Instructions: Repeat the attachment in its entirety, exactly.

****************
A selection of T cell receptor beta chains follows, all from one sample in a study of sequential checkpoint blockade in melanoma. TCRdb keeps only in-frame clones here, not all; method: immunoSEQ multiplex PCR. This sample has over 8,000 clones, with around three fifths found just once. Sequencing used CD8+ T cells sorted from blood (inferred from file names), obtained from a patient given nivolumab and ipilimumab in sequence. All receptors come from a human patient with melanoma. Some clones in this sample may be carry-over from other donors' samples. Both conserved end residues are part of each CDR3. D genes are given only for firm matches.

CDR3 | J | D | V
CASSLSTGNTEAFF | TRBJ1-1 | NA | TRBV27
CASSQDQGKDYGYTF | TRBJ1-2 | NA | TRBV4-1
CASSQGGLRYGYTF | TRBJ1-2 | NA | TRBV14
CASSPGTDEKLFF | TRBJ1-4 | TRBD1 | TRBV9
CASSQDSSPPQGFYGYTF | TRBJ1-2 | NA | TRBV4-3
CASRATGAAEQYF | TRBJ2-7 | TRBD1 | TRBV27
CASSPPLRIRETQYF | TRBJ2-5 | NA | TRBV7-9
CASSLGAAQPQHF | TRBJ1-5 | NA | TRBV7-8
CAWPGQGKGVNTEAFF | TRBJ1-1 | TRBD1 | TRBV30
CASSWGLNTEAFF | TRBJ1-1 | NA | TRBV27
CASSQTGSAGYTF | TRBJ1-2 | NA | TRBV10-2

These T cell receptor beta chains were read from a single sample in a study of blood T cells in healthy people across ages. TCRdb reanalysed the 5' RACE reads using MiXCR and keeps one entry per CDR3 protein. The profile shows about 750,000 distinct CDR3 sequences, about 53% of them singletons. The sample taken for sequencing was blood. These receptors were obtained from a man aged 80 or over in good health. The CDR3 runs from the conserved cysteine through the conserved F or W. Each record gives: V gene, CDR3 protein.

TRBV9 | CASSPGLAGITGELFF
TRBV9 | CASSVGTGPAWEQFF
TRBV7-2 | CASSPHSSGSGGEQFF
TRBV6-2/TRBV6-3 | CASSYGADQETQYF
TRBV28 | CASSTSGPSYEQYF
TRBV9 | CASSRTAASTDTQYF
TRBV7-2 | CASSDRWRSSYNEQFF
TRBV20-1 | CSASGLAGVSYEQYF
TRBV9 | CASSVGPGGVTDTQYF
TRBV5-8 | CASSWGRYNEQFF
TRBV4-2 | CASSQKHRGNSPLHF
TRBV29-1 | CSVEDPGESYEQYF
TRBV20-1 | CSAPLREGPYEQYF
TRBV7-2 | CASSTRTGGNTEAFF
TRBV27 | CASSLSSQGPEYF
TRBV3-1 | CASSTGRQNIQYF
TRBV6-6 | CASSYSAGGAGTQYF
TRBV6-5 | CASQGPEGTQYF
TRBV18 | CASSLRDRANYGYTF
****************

A selection of T cell receptor beta chains follows, all from one sample in a study of sequential checkpoint blockade in melanoma. TCRdb keeps only in-frame clones here, not all; method: immunoSEQ multiplex PCR. This sample has over 8,000 clones, with around three fifths found just once. Sequencing used CD8+ T cells sorted from blood (inferred from file names), obtained from a patient given nivolumab and ipilimumab in sequence. All receptors come from a human patient with melanoma. Some clones in this sample may be carry-over from other donors' samples. Both conserved end residues are part of each CDR3. D genes are given only for firm matches.

CDR3 | J | D | V
CASSLSTGNTEAFF | TRBJ1-1 | NA | TRBV27
CASSQDQGKDYGYTF | TRBJ1-2 | NA | TRBV4-1
CASSQGGLRYGYTF | TRBJ1-2 | NA | TRBV14
CASSPGTDEKLFF | TRBJ1-4 | TRBD1 | TRBV9
CASSQDSSPPQGFYGYTF | TRBJ1-2 | NA | TRBV4-3
CASRATGAAEQYF | TRBJ2-7 | TRBD1 | TRBV27
CASSPPLRIRETQYF | TRBJ2-5 | NA | TRBV7-9
CASSLGAAQPQHF | TRBJ1-5 | NA | TRBV7-8
CAWPGQGKGVNTEAFF | TRBJ1-1 | TRBD1 | TRBV30
CASSWGLNTEAFF | TRBJ1-1 | NA | TRBV27
CASSQTGSAGYTF | TRBJ1-2 | NA | TRBV10-2

These T cell receptor beta chains were read from a single sample in a study of blood T cells in healthy people across ages. TCRdb reanalysed the 5' RACE reads using MiXCR and keeps one entry per CDR3 protein. The profile shows about 750,000 distinct CDR3 sequences, about 53% of them singletons. The sample taken for sequencing was blood. These receptors were obtained from a man aged 80 or over in good health. The CDR3 runs from the conserved cysteine through the conserved F or W. Each record gives: V gene, CDR3 protein.

TRBV9 | CASSPGLAGITGELFF
TRBV9 | CASSVGTGPAWEQFF
TRBV7-2 | CASSPHSSGSGGEQFF
TRBV6-2/TRBV6-3 | CASSYGADQETQYF
TRBV28 | CASSTSGPSYEQYF
TRBV9 | CASSRTAASTDTQYF
TRBV7-2 | CASSDRWRSSYNEQFF
TRBV20-1 | CSASGLAGVSYEQYF
TRBV9 | CASSVGPGGVTDTQYF
TRBV5-8 | CASSWGRYNEQFF
TRBV4-2 | CASSQKHRGNSPLHF
TRBV29-1 | CSVEDPGESYEQYF
TRBV20-1 | CSAPLREGPYEQYF
TRBV7-2 | CASSTRTGGNTEAFF
TRBV27 | CASSLSSQGPEYF
TRBV3-1 | CASSTGRQNIQYF
TRBV6-6 | CASSYSAGGAGTQYF
TRBV6-5 | CASQGPEGTQYF
TRBV18 | CASSLRDRANYGYTF